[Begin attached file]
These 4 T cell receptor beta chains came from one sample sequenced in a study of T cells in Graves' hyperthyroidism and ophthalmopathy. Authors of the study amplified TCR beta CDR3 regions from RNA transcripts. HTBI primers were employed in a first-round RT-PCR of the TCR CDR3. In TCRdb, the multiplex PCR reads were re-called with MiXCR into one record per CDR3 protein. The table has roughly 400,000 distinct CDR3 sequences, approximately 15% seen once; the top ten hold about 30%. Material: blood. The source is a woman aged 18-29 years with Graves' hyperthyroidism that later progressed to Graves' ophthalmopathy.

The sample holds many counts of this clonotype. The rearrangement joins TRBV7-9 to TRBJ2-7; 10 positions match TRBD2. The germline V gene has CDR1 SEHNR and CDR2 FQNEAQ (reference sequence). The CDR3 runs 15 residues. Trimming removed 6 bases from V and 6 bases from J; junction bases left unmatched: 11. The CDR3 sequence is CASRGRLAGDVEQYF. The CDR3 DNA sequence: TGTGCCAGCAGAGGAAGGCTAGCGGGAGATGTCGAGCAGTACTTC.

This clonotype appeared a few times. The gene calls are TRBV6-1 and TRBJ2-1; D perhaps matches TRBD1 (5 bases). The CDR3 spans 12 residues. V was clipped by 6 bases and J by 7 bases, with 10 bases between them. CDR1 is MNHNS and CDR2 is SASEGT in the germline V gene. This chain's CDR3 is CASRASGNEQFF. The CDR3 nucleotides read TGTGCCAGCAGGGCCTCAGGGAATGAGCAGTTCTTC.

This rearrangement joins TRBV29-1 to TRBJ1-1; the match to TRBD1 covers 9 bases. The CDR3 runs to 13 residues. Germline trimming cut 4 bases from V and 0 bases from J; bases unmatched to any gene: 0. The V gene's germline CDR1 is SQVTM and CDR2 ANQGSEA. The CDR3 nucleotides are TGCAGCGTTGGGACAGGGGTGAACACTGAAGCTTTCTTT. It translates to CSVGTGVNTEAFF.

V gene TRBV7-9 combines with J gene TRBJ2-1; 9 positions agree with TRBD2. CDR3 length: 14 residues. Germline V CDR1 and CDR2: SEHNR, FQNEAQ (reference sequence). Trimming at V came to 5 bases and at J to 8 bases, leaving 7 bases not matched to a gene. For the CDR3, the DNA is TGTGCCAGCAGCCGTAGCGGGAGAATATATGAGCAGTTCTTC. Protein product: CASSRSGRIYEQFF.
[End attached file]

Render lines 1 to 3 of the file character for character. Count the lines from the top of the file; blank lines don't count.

These 4 T cell receptor beta chains came from one sample sequenced in a study of T cells in Graves' hyperthyroidism and ophthalmopathy. Authors of the study amplified TCR beta CDR3 regions from RNA transcripts. HTBI primers were employed in a first-round RT-PCR of the TCR CDR3. In TCRdb, the multiplex PCR reads were re-called with MiXCR into one record per CDR3 protein. The table has roughly 400,000 distinct CDR3 sequences, approximately 15% seen once; the top ten hold about 30%. Material: blood. The source is a woman aged 18-29 years with Graves' hyperthyroidism that later progressed to Graves' ophthalmopathy.

The sample holds many counts of this clonotype. The rearrangement joins TRBV7-9 to TRBJ2-7; 10 positions match TRBD2. The germline V gene has CDR1 SEHNR and CDR2 FQNEAQ (reference sequence). The CDR3 runs 15 residues. Trimming removed 6 bases from V and 6 bases from J; junction bases left unmatched: 11. The CDR3 sequence is CASRGRLAGDVEQYF. The CDR3 DNA sequence: TGTGCCAGCAGAGGAAGGCTAGCGGGAGATGTCGAGCAGTACTTC.

This clonotype appeared a few times. The gene calls are TRBV6-1 and TRBJ2-1; D perhaps matches TRBD1 (5 bases). The CDR3 spans 12 residues. V was clipped by 6 bases and J by 7 bases, with 10 bases between them. CDR1 is MNHNS and CDR2 is SASEGT in the germline V gene. This chain's CDR3 is CASRASGNEQFF. The CDR3 nucleotides read TGTGCCAGCAGGGCCTCAGGGAATGAGCAGTTCTTC.